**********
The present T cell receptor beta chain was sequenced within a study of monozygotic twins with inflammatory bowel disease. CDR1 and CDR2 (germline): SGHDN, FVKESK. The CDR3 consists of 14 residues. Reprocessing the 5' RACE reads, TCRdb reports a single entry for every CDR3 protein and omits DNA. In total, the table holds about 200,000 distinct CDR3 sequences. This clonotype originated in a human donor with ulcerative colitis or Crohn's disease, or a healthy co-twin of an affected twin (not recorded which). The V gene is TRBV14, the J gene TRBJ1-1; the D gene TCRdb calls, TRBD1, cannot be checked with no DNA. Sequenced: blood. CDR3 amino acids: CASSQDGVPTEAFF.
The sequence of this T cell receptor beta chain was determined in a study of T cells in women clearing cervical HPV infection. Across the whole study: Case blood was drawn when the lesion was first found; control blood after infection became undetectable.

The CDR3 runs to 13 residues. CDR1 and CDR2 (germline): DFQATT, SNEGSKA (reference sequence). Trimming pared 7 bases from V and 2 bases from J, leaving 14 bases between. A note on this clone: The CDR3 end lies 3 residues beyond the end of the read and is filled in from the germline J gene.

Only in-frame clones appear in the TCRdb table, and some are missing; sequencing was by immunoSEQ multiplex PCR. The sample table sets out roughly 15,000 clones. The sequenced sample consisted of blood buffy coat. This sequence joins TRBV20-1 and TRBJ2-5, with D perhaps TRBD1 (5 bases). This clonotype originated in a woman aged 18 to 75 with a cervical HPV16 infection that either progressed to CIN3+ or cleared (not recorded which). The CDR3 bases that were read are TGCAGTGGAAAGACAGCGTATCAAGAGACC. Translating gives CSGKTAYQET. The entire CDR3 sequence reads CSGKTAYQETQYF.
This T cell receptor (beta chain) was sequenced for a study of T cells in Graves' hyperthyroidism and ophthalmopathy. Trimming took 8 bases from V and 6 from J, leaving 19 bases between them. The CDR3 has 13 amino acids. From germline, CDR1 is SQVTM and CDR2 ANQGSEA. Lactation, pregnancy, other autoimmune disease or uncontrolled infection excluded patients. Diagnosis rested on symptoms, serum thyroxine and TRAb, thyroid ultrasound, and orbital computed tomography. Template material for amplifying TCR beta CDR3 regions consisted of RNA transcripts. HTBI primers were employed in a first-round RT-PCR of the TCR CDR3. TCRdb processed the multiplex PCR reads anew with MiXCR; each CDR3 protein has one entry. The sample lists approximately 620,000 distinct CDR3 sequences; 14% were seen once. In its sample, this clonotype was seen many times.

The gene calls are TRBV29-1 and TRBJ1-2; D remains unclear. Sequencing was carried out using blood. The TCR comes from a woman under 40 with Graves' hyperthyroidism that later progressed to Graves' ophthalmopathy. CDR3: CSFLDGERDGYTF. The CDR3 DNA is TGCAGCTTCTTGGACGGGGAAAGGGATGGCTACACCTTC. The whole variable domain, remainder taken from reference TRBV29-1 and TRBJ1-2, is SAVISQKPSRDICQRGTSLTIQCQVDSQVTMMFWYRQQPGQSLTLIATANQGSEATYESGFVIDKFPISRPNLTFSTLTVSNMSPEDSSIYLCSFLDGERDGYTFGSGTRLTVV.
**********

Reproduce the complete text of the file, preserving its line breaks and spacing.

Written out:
The present T cell receptor beta chain was sequenced within a study of monozygotic twins with inflammatory bowel disease. CDR1 and CDR2 (germline): SGHDN, FVKESK. The CDR3 consists of 14 residues. Reprocessing the 5' RACE reads, TCRdb reports a single entry for every CDR3 protein and omits DNA. In total, the table holds about 200,000 distinct CDR3 sequences. This clonotype originated in a human donor with ulcerative colitis or Crohn's disease, or a healthy co-twin of an affected twin (not recorded which). The V gene is TRBV14, the J gene TRBJ1-1; the D gene TCRdb calls, TRBD1, cannot be checked with no DNA. Sequenced: blood. CDR3 amino acids: CASSQDGVPTEAFF.
The sequence of this T cell receptor beta chain was determined in a study of T cells in women clearing cervical HPV infection. Across the whole study: Case blood was drawn when the lesion was first found; control blood after infection became undetectable.

The CDR3 runs to 13 residues. CDR1 and CDR2 (germline): DFQATT, SNEGSKA (reference sequence). Trimming pared 7 bases from V and 2 bases from J, leaving 14 bases between. A note on this clone: The CDR3 end lies 3 residues beyond the end of the read and is filled in from the germline J gene.

Only in-frame clones appear in the TCRdb table, and some are missing; sequencing was by immunoSEQ multiplex PCR. The sample table sets out roughly 15,000 clones. The sequenced sample consisted of blood buffy coat. This sequence joins TRBV20-1 and TRBJ2-5, with D perhaps TRBD1 (5 bases). This clonotype originated in a woman aged 18 to 75 with a cervical HPV16 infection that either progressed to CIN3+ or cleared (not recorded which). The CDR3 bases that were read are TGCAGTGGAAAGACAGCGTATCAAGAGACC. Translating gives CSGKTAYQET. The entire CDR3 sequence reads CSGKTAYQETQYF.
This T cell receptor (beta chain) was sequenced for a study of T cells in Graves' hyperthyroidism and ophthalmopathy. Trimming took 8 bases from V and 6 from J, leaving 19 bases between them. The CDR3 has 13 amino acids. From germline, CDR1 is SQVTM and CDR2 ANQGSEA. Lactation, pregnancy, other autoimmune disease or uncontrolled infection excluded patients. Diagnosis rested on symptoms, serum thyroxine and TRAb, thyroid ultrasound, and orbital computed tomography. Template material for amplifying TCR beta CDR3 regions consisted of RNA transcripts. HTBI primers were employed in a first-round RT-PCR of the TCR CDR3. TCRdb processed the multiplex PCR reads anew with MiXCR; each CDR3 protein has one entry. The sample lists approximately 620,000 distinct CDR3 sequences; 14% were seen once. In its sample, this clonotype was seen many times.

The gene calls are TRBV29-1 and TRBJ1-2; D remains unclear. Sequencing was carried out using blood. The TCR comes from a woman under 40 with Graves' hyperthyroidism that later progressed to Graves' ophthalmopathy. CDR3: CSFLDGERDGYTF. The CDR3 DNA is TGCAGCTTCTTGGACGGGGAAAGGGATGGCTACACCTTC. The whole variable domain, remainder taken from reference TRBV29-1 and TRBJ1-2, is SAVISQKPSRDICQRGTSLTIQCQVDSQVTMMFWYRQQPGQSLTLIATANQGSEATYESGFVIDKFPISRPNLTFSTLTVSNMSPEDSSIYLCSFLDGERDGYTFGSGTRLTVV.